Lateral Tester Exercise III – Something Completely Different Rikard Edgren

You can learn a lot by testing something very different from your normal job. I’d love to professionally test a suggested law, or a chainsaw. For now, I give you an opportunity to test a bread recipe, in English or Swedish.

FAVORITE SOURDOUGH BREAD

FAVORITBRÖDET

It should be possible to bake from it if you know, or can learn, how to breed a sourdough, and bake any bread. I’m interested in correctness, ease of use, inspiration and taste (the last one only for the bread, not the documentation) and other things you think might be worth knowing about.

If you only have a little time and interest, the challenge is to come up with the different test strategies you would use.

Test results in comments or in mail (About page) are more than welcome!

2 Comments
Simon Morley April 29th, 2012

Just a quite look… I didn’t have time to do the “practical/hands-on part of the test” – but did some of the analysis, and highlighted questions to follow-up, or tests to make.

Techniques used – “Look for Framing issues”, “look for context-free statements”, “comparator testing” & “domain specific identification”

I started gathering information – my first effort was to read through both and to see if I got the same information and impression from both – this threw up some questions already. This is also comparable with reading a requirement or project goal/assignment a couple of times, maybe from a slightly different perspective, with a different audience/group and highlighting more questions.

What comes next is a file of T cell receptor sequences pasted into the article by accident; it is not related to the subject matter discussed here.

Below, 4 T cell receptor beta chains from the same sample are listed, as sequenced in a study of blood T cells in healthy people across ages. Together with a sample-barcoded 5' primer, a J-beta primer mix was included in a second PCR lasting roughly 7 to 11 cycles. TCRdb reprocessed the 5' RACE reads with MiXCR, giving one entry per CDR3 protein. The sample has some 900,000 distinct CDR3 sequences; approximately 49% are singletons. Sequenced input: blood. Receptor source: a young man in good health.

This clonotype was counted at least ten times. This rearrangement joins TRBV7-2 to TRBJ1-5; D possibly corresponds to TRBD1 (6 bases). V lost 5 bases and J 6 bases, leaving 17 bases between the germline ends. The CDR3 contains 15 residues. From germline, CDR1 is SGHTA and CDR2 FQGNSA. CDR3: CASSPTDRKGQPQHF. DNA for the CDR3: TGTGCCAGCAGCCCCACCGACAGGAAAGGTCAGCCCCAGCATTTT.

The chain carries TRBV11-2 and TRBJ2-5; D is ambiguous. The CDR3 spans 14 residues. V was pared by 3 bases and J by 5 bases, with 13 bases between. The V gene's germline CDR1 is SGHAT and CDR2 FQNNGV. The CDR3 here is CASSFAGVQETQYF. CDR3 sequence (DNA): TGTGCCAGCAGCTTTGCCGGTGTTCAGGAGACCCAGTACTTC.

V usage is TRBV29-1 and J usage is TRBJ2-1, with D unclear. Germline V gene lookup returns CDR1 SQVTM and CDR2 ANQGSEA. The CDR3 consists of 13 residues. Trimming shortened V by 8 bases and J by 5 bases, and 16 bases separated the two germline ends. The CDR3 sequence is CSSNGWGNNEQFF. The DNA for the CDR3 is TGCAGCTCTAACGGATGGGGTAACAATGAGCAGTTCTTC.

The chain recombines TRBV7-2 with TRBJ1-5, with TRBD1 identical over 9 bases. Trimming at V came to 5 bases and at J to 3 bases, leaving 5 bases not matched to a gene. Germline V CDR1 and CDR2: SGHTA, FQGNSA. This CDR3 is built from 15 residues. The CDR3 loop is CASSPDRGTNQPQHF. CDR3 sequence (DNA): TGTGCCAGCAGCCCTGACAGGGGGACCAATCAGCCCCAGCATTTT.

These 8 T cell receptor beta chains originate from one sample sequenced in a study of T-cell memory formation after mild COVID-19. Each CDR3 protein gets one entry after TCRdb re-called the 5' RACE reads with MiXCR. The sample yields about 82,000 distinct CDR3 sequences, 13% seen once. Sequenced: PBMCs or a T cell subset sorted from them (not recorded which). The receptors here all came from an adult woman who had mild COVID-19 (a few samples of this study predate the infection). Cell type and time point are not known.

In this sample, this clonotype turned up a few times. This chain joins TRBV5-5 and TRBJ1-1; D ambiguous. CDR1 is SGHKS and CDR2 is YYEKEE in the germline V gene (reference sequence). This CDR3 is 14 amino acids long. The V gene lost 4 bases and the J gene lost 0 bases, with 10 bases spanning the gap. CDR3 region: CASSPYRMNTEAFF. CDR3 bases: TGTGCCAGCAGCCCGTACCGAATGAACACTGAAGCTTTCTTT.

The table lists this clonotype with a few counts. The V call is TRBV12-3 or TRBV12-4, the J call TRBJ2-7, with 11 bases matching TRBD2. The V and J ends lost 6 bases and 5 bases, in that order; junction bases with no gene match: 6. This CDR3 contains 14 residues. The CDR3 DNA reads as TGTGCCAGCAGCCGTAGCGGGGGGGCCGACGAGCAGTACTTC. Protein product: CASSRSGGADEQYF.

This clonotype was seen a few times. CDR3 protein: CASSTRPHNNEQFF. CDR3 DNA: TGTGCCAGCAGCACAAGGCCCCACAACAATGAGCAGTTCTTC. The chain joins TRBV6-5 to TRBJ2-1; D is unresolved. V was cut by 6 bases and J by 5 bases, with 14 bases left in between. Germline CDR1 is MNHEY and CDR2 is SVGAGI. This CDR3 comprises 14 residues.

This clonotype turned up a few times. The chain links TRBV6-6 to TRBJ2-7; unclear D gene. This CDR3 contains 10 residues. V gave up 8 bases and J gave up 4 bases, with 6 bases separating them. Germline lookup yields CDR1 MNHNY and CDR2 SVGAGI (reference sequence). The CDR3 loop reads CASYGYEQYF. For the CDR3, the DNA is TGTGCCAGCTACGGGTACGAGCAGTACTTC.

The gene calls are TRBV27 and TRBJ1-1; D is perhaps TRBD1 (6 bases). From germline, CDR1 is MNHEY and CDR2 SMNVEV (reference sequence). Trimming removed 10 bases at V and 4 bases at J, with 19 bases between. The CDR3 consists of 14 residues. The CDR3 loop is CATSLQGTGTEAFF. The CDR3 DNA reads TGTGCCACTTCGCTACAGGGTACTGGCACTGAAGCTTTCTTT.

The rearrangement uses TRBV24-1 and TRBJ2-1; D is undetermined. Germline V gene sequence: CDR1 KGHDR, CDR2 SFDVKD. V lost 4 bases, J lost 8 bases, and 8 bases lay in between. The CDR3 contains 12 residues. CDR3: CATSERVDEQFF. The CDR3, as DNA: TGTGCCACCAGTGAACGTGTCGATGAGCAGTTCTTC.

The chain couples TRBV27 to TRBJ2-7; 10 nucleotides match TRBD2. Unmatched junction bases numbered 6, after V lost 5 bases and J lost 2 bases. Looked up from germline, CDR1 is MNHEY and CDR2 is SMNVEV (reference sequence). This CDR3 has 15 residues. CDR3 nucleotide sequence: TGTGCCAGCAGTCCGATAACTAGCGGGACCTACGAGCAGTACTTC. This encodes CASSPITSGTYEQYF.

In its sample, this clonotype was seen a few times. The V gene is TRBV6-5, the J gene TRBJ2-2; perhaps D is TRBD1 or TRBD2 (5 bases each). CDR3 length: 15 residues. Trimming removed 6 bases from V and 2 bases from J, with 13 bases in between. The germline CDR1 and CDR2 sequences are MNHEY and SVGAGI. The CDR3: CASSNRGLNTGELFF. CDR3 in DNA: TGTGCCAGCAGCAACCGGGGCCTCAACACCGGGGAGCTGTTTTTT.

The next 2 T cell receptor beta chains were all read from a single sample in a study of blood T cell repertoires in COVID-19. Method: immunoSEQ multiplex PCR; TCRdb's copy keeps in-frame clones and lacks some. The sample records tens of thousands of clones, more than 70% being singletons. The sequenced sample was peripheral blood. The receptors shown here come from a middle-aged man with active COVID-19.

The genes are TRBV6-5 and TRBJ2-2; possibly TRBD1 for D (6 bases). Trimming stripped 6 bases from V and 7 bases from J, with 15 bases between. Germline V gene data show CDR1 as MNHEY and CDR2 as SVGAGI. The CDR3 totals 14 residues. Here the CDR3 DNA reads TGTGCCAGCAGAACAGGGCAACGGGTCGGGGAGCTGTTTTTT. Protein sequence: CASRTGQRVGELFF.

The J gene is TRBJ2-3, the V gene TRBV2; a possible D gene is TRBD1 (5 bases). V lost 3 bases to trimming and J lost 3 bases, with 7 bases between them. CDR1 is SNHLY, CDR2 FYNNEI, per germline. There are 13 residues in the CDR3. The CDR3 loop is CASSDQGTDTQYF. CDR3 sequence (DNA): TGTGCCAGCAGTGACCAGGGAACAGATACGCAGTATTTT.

- comparing the English and Swedish version and found some discrepancies (or ambiguities)
(this could be equivalent to talking to different people – requirement interpreters – looking for framing discrepencies)

“100g of your favorite whole-grain” – whole-grain “what” I would wonder instinctively – I can see the answer in the Swedish list, but it doesn’t jump out at me in the English list. [A context-free statement/requirement -> usually point to unwritten/unspoken requirements]

“350g lukewarm water” – I’m not used to seeing water as a weight – it makes me think is 350g cold water (from a cold water tap -> ¨8c) the same amount as 350g boiling water. A requirement to check – was it a typo, is there a usual way it is measured?

- “Ferment / fermenting” – I usually associate with drink/beer. I understand “jäs” from my own bread making attempts – so maybe the word is “rise” – let the dough rise.

- “oöm” – a better translation than untender might be hardy, durable or robust – but I’d check this with the requirement giver.

- what is a dough starter – maybe I don’t have the domain knowledge here, and need to bring someone else in.

- 2nd para – how much is “risen considerably”. “rejält större” I might interpret as nearly twice the size (at least) – but that’s my “gut feeling”. Check with requirement giver. [Context-free reqs]

-2nd para – “beroende på temp” / “depending on the temp” – does a warmer temperature make it go quicker. (Inutitvely I’d say yes). But then there the question – where does “room temp” (21c?) sit on that scale? Check this…

- 2nd para – should I mix it in a bowl or on a table/board – does it make a difference? Maybe something to test.

- letting it cool on a “galler” is missing from the English list – I’d guess this this will not only affect the rate at which it cools, but will also result in a different crust on the bottom. Test for this? [This is an example of "comparator testing"]

That’s all I had time for – nice challenge!

Rikard Edgren April 30th, 2012

Thanks a lot Simon, the recipe will get better by your comments.

A test idea was to let an English speaker review, but someone who knows both Swedish and English is of course better.
You caught most of my translation guesses, and “galler” is omitted because I didn’t know if “grid” was a proper translation.

I’ll give you a sourdough starter, and one of these days you’ll say:
“it’s unbelievable I haven’t been baking my own sourdough bread”